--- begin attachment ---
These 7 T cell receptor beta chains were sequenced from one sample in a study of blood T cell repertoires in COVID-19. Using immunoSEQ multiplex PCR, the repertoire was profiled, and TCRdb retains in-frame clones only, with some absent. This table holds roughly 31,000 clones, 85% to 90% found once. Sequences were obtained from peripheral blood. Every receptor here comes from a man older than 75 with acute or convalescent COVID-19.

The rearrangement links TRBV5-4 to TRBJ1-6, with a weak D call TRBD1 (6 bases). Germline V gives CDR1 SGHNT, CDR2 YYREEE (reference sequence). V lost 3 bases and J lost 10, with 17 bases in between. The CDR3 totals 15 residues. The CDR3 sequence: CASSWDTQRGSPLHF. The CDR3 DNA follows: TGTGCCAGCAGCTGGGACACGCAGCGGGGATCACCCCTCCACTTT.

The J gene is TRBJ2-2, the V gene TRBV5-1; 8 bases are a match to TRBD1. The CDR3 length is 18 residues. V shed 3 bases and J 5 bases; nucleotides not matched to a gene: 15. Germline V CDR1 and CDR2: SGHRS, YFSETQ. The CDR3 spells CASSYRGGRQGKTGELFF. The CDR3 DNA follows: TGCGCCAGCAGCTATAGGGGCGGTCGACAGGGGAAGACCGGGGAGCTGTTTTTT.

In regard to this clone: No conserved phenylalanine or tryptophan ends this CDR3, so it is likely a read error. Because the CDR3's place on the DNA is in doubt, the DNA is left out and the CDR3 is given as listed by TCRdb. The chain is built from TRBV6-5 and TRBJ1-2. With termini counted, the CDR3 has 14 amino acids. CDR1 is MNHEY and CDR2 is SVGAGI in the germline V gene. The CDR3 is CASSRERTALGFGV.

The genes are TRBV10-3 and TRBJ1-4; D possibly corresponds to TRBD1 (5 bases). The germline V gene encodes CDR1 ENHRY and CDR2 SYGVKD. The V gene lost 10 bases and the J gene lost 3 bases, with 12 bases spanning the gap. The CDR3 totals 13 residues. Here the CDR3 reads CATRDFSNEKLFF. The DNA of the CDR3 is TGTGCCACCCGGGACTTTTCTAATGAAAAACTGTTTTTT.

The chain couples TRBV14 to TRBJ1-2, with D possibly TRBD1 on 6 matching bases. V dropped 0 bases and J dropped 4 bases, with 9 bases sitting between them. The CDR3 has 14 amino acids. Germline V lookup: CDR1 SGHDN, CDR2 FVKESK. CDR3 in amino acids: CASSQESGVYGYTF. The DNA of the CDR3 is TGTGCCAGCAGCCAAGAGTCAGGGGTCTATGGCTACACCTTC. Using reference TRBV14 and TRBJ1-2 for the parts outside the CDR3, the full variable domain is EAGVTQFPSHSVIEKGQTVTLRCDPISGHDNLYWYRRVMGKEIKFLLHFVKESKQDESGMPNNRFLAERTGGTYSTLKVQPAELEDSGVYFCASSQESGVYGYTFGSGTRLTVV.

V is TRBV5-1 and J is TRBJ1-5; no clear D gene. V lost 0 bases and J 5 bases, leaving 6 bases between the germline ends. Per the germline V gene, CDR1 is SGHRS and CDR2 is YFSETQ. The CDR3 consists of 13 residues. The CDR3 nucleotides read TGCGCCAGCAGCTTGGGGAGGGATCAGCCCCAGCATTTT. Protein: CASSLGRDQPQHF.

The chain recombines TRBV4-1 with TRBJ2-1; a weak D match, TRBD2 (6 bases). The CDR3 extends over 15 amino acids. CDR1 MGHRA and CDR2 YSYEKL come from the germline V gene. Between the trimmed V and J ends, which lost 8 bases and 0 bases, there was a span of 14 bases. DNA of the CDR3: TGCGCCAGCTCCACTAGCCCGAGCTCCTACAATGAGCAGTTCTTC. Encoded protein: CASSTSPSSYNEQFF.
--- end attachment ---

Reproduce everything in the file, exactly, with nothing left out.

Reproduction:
These 7 T cell receptor beta chains were sequenced from one sample in a study of blood T cell repertoires in COVID-19. Using immunoSEQ multiplex PCR, the repertoire was profiled, and TCRdb retains in-frame clones only, with some absent. This table holds roughly 31,000 clones, 85% to 90% found once. Sequences were obtained from peripheral blood. Every receptor here comes from a man older than 75 with acute or convalescent COVID-19.

The rearrangement links TRBV5-4 to TRBJ1-6, with a weak D call TRBD1 (6 bases). Germline V gives CDR1 SGHNT, CDR2 YYREEE (reference sequence). V lost 3 bases and J lost 10, with 17 bases in between. The CDR3 totals 15 residues. The CDR3 sequence: CASSWDTQRGSPLHF. The CDR3 DNA follows: TGTGCCAGCAGCTGGGACACGCAGCGGGGATCACCCCTCCACTTT.

The J gene is TRBJ2-2, the V gene TRBV5-1; 8 bases are a match to TRBD1. The CDR3 length is 18 residues. V shed 3 bases and J 5 bases; nucleotides not matched to a gene: 15. Germline V CDR1 and CDR2: SGHRS, YFSETQ. The CDR3 spells CASSYRGGRQGKTGELFF. The CDR3 DNA follows: TGCGCCAGCAGCTATAGGGGCGGTCGACAGGGGAAGACCGGGGAGCTGTTTTTT.

In regard to this clone: No conserved phenylalanine or tryptophan ends this CDR3, so it is likely a read error. Because the CDR3's place on the DNA is in doubt, the DNA is left out and the CDR3 is given as listed by TCRdb. The chain is built from TRBV6-5 and TRBJ1-2. With termini counted, the CDR3 has 14 amino acids. CDR1 is MNHEY and CDR2 is SVGAGI in the germline V gene. The CDR3 is CASSRERTALGFGV.

The genes are TRBV10-3 and TRBJ1-4; D possibly corresponds to TRBD1 (5 bases). The germline V gene encodes CDR1 ENHRY and CDR2 SYGVKD. The V gene lost 10 bases and the J gene lost 3 bases, with 12 bases spanning the gap. The CDR3 totals 13 residues. Here the CDR3 reads CATRDFSNEKLFF. The DNA of the CDR3 is TGTGCCACCCGGGACTTTTCTAATGAAAAACTGTTTTTT.

The chain couples TRBV14 to TRBJ1-2, with D possibly TRBD1 on 6 matching bases. V dropped 0 bases and J dropped 4 bases, with 9 bases sitting between them. The CDR3 has 14 amino acids. Germline V lookup: CDR1 SGHDN, CDR2 FVKESK. CDR3 in amino acids: CASSQESGVYGYTF. The DNA of the CDR3 is TGTGCCAGCAGCCAAGAGTCAGGGGTCTATGGCTACACCTTC. Using reference TRBV14 and TRBJ1-2 for the parts outside the CDR3, the full variable domain is EAGVTQFPSHSVIEKGQTVTLRCDPISGHDNLYWYRRVMGKEIKFLLHFVKESKQDESGMPNNRFLAERTGGTYSTLKVQPAELEDSGVYFCASSQESGVYGYTFGSGTRLTVV.

V is TRBV5-1 and J is TRBJ1-5; no clear D gene. V lost 0 bases and J 5 bases, leaving 6 bases between the germline ends. Per the germline V gene, CDR1 is SGHRS and CDR2 is YFSETQ. The CDR3 consists of 13 residues. The CDR3 nucleotides read TGCGCCAGCAGCTTGGGGAGGGATCAGCCCCAGCATTTT. Protein: CASSLGRDQPQHF.

The chain recombines TRBV4-1 with TRBJ2-1; a weak D match, TRBD2 (6 bases). The CDR3 extends over 15 amino acids. CDR1 MGHRA and CDR2 YSYEKL come from the germline V gene. Between the trimmed V and J ends, which lost 8 bases and 0 bases, there was a span of 14 bases. DNA of the CDR3: TGCGCCAGCTCCACTAGCCCGAGCTCCTACAATGAGCAGTTCTTC. Encoded protein: CASSTSPSSYNEQFF.